Illegible signature: Does it show writer is dishonest?

As a handwriting analyst, I’ve seen that about 90 per cent of people I meet want their handwriting analysed. The remaining don’t. Graphologists say only two kinds of people don’t want their handwriting under the scanner: one is illiterate and the other has something to hide. However, I believe there’s a third category: the person is your boss (I don’t wanna lose my job, you see).

The tendency to hide one’s real motives is seen both in personal and public life, which is reflected by various strokes in handwriting. Today we’ll only talk about people who wish to remain a mystery in public.

A person who guards his inner feelings in public always maintains a certain degree of illegibility in signature.

Incidentally, signature shows how people behave in public and how they want others to perceive them. For instance, a girl with an illegible signature won’t possess a transparent nature and her activities — good or bad — can remain unknown for a long time.

I’ve a friend with this trait and his signature has some illegibility. I’ve known this gentleman for about three years, but he never discusses what is happening in his life with me. Nevertheless, he is a nice and harmless chap.

Illegible signatureLikewise, people who sign their names with certain illegibility have a propensity to withhold facts and restrain inner feelings. That’s not to say they’re necessarily being dishonest by concealing them. Such signatures can only tell you that they want to hide. What they want to mask (maybe insecurities, traumatic experiences, social deviancy or sexual perversion) is known from their handwriting, and not just signature alone.

In short, illegible signature reflects an inclination to remain mysterious, impenetrable and enigmatic, but the reason behind the tendency can be both malicious and benevolent. One must check all aspects of handwriting before arriving at conclusions.

This article first appeared in Mumbai Mirror

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  • Aarti Patel

    Nice Article as always!! But it seems your article are getting shorter!!
    I won’t say sweeter!! Sweetness is same I guess!!

  • guest

    Interesting! I am an extrovert and am probably too transparent. My illegible signature is a result of my hatred for how long my name is. Every time I write it I think “I am NOT wasting precious time with all these letters…” and then just do the first letter of each name and a squiggly line that takes about the right amount of space for the rest of the letters.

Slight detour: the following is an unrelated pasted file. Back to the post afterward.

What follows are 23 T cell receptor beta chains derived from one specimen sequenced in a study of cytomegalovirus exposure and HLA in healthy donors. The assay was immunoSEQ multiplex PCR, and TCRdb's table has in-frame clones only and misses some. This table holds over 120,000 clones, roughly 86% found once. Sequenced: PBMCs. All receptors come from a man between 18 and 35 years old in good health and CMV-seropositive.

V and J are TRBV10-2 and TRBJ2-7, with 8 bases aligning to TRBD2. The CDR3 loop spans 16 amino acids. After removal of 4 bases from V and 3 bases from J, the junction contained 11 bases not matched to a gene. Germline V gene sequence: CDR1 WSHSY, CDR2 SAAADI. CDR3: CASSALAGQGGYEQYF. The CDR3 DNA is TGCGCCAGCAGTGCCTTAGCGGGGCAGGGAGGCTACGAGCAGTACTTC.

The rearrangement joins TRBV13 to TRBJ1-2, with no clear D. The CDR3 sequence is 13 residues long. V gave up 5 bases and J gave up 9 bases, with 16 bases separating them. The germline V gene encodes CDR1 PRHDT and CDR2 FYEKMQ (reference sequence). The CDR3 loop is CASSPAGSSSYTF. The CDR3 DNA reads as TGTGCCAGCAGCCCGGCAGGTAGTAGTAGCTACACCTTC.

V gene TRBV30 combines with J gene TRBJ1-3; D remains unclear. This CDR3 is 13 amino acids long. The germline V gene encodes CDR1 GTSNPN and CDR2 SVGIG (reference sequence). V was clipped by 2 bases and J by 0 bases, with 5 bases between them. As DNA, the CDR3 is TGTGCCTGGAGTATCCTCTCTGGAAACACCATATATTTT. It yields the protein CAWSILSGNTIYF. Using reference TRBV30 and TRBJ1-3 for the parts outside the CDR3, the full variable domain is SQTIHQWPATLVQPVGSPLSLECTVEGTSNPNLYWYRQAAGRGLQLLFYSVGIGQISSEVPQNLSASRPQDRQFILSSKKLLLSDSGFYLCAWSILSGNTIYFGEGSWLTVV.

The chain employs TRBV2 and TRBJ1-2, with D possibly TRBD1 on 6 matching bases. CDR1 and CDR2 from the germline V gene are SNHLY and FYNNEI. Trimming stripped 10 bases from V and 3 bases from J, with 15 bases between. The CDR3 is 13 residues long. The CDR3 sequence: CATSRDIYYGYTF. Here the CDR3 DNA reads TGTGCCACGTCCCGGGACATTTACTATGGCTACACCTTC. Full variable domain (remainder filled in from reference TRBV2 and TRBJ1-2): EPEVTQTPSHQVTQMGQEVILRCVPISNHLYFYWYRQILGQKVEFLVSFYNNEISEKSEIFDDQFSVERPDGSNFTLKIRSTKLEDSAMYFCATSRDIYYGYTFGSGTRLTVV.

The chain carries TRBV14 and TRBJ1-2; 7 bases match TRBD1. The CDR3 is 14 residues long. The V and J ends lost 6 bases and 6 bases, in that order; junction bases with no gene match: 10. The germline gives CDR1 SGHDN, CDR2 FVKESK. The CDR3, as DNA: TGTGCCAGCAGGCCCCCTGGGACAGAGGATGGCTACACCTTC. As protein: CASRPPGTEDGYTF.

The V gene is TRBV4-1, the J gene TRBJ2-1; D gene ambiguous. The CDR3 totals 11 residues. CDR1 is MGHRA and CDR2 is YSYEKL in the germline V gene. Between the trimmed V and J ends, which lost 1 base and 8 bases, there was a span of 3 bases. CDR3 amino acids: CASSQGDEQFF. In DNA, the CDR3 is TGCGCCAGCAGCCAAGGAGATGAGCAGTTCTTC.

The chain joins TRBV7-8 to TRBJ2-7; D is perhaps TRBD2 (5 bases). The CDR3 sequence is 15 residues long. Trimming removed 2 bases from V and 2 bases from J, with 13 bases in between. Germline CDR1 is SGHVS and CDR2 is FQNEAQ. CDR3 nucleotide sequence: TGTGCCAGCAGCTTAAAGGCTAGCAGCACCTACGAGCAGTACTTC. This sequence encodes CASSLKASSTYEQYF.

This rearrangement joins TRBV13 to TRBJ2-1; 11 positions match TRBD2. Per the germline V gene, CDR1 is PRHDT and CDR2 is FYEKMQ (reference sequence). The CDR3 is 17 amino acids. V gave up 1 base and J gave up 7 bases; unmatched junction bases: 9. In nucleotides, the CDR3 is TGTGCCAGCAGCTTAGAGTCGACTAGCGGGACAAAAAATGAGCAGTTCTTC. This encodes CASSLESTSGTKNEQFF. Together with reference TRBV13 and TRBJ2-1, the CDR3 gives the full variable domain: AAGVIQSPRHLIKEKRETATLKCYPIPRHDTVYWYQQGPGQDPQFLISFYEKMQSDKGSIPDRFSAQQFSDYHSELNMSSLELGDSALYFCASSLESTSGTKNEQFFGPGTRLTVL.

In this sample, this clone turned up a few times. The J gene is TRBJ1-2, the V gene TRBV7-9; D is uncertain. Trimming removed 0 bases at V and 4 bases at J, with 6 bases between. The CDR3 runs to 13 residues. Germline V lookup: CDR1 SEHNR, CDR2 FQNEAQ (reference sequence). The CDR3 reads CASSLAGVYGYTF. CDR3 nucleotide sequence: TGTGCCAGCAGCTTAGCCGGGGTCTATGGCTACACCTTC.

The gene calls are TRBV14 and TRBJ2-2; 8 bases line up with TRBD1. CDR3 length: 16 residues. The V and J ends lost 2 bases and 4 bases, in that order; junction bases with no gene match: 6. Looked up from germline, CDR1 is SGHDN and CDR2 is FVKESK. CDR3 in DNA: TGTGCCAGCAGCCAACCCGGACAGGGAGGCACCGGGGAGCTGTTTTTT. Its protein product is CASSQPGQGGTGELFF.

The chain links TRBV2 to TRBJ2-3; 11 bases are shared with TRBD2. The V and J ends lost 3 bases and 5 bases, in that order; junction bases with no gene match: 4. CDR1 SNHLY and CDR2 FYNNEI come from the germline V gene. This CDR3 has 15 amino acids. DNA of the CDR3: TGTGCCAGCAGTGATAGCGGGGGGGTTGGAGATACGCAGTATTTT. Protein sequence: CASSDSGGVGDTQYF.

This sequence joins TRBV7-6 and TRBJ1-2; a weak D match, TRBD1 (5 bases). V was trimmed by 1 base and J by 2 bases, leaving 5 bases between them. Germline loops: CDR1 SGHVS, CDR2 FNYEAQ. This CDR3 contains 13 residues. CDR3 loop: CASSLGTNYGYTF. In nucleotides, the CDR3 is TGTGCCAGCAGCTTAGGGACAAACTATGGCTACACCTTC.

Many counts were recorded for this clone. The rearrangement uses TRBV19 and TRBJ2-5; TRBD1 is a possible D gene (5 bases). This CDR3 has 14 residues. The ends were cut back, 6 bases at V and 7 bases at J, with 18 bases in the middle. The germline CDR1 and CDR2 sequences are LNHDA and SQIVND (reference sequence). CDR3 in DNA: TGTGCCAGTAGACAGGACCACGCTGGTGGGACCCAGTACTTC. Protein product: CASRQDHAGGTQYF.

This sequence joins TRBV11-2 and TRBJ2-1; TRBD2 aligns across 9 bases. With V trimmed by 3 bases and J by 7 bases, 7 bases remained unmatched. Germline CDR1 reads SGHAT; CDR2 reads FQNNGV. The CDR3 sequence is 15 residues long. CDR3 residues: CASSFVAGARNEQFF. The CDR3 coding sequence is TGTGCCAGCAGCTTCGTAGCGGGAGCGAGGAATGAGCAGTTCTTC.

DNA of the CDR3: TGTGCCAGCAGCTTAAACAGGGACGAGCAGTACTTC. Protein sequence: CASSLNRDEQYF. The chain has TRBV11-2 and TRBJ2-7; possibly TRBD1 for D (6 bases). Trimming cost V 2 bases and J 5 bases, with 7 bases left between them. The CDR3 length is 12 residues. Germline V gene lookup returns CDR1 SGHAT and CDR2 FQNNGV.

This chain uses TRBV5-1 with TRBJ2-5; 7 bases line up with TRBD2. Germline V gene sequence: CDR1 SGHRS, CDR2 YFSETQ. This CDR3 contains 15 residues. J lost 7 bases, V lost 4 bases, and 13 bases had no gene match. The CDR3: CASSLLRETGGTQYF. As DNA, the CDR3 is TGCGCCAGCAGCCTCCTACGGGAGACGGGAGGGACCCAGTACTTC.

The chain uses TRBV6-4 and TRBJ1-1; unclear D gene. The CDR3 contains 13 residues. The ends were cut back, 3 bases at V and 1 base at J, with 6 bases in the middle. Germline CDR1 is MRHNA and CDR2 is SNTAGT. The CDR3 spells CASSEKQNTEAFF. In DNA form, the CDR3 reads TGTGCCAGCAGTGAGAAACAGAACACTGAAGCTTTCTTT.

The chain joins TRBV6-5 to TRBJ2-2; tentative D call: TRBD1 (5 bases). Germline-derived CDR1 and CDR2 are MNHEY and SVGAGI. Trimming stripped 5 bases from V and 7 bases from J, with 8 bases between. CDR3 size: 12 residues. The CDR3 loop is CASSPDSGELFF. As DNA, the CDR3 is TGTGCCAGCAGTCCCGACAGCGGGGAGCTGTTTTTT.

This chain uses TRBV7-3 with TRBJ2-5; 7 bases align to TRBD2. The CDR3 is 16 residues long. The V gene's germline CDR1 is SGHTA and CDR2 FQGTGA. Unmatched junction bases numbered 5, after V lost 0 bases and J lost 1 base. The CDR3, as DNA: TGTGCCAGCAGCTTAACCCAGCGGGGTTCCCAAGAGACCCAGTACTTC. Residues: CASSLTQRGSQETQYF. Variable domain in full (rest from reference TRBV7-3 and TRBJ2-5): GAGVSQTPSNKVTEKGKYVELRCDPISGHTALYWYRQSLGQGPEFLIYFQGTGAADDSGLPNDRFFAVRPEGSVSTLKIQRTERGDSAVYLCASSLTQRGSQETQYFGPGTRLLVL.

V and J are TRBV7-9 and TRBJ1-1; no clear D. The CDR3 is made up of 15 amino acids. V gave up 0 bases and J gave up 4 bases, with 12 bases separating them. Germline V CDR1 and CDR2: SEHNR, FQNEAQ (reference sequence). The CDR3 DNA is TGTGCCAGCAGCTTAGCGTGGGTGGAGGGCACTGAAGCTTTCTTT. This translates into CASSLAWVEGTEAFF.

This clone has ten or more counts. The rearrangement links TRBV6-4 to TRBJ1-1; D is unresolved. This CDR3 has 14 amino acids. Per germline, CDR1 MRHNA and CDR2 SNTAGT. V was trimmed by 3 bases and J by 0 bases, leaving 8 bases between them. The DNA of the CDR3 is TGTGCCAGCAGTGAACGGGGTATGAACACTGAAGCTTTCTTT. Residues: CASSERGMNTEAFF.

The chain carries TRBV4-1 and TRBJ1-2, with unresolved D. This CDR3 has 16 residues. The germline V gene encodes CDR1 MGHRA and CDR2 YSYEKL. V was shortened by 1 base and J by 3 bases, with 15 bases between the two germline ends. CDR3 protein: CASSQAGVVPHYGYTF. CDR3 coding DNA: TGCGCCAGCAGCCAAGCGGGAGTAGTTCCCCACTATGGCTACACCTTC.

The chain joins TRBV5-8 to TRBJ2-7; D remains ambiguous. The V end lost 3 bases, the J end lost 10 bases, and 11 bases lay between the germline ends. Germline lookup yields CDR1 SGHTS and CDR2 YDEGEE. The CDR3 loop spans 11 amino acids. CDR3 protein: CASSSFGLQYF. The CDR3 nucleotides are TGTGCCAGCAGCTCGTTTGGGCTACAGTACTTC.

• matt

    I used to have pretty good handwriting in secondary school. In college I studied Architecture and then started printing a lot when I did write something down…mostly using capital letters. As far as my signature is concerned, I tend to try to write it in one movement across the space in which I’m signing. There are a couple of tight letters in my name, so when I hit these I tend to just make squiggly lines. Even though you would really be able to pick out the exact letter I’ve written down, this doesn’t really matter because my printed name is typically next to the signature. I look at the signature as more of an irreproducible mark that represents me. If you think about it, this would be much more difficult to copy than a very straight forward signature. I also don’t really like the look of a very controlled signature…not just speaking about my own, but anyone. It looks sort of juvenile.

  • matt

    Correction: Even though you wouldn’t really be able to pick out the exact letter

  • Iarwain Benadar

    The problem with handwriting analysis is that it doesn’t account for utility. Some nurses and doctors have illegible handwriting but tend to be some of the most caring, supportive, honest and trusted individuals. I’ve known folks who have gone into medical careers who had great handwriting beforehand, but found that time constraints forced them to scratch their signatures on forms, orders and notes. So, I don’t buy into the argument presented.